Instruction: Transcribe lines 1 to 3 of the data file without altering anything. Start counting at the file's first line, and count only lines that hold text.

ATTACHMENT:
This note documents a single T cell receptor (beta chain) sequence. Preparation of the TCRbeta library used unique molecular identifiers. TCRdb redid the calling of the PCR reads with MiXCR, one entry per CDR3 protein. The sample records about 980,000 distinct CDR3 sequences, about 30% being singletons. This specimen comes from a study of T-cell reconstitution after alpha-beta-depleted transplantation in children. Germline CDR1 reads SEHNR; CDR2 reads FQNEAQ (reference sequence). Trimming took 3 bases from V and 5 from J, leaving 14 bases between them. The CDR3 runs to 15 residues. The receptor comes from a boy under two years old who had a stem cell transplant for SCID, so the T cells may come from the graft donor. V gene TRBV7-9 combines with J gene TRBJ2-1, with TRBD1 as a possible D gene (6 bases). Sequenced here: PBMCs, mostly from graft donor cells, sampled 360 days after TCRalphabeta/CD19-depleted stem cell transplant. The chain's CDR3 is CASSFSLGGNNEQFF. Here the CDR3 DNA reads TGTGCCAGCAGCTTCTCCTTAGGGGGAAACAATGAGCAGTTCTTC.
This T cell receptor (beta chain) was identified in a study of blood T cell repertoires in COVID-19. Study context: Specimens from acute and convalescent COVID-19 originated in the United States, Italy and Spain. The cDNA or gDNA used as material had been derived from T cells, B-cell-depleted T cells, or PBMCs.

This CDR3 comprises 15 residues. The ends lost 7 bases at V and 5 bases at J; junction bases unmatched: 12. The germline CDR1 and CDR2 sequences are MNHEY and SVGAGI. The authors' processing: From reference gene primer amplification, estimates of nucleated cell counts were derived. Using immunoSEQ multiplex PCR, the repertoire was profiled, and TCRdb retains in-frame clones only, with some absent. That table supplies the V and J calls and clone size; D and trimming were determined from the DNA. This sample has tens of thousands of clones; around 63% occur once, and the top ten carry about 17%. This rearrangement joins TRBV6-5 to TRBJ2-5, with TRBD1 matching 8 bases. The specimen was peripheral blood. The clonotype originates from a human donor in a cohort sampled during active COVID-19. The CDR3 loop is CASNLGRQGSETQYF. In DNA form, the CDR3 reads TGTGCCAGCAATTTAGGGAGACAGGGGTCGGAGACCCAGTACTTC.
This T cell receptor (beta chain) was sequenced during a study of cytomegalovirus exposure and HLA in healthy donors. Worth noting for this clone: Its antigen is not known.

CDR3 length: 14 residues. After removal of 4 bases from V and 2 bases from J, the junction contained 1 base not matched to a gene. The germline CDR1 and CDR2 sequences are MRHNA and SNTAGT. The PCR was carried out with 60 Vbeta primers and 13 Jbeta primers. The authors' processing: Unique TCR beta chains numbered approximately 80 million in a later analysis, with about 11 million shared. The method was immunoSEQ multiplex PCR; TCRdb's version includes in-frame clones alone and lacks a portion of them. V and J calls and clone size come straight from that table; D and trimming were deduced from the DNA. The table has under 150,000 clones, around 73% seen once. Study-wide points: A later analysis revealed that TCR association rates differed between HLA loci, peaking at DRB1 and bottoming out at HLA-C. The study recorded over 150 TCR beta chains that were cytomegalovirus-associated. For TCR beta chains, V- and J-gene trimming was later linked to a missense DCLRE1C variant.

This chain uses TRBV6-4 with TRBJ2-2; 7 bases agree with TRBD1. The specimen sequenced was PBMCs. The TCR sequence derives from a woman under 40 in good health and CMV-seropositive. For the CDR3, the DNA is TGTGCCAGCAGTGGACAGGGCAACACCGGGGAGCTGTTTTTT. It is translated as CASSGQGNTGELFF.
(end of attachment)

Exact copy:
This note documents a single T cell receptor (beta chain) sequence. Preparation of the TCRbeta library used unique molecular identifiers. TCRdb redid the calling of the PCR reads with MiXCR, one entry per CDR3 protein. The sample records about 980,000 distinct CDR3 sequences, about 30% being singletons. This specimen comes from a study of T-cell reconstitution after alpha-beta-depleted transplantation in children. Germline CDR1 reads SEHNR; CDR2 reads FQNEAQ (reference sequence). Trimming took 3 bases from V and 5 from J, leaving 14 bases between them. The CDR3 runs to 15 residues. The receptor comes from a boy under two years old who had a stem cell transplant for SCID, so the T cells may come from the graft donor. V gene TRBV7-9 combines with J gene TRBJ2-1, with TRBD1 as a possible D gene (6 bases). Sequenced here: PBMCs, mostly from graft donor cells, sampled 360 days after TCRalphabeta/CD19-depleted stem cell transplant. The chain's CDR3 is CASSFSLGGNNEQFF. Here the CDR3 DNA reads TGTGCCAGCAGCTTCTCCTTAGGGGGAAACAATGAGCAGTTCTTC.
This T cell receptor (beta chain) was identified in a study of blood T cell repertoires in COVID-19. Study context: Specimens from acute and convalescent COVID-19 originated in the United States, Italy and Spain. The cDNA or gDNA used as material had been derived from T cells, B-cell-depleted T cells, or PBMCs.

This CDR3 comprises 15 residues. The ends lost 7 bases at V and 5 bases at J; junction bases unmatched: 12. The germline CDR1 and CDR2 sequences are MNHEY and SVGAGI. The authors' processing: From reference gene primer amplification, estimates of nucleated cell counts were derived. Using immunoSEQ multiplex PCR, the repertoire was profiled, and TCRdb retains in-frame clones only, with some absent. That table supplies the V and J calls and clone size; D and trimming were determined from the DNA. This sample has tens of thousands of clones; around 63% occur once, and the top ten carry about 17%. This rearrangement joins TRBV6-5 to TRBJ2-5, with TRBD1 matching 8 bases. The specimen was peripheral blood. The clonotype originates from a human donor in a cohort sampled during active COVID-19. The CDR3 loop is CASNLGRQGSETQYF. In DNA form, the CDR3 reads TGTGCCAGCAATTTAGGGAGACAGGGGTCGGAGACCCAGTACTTC.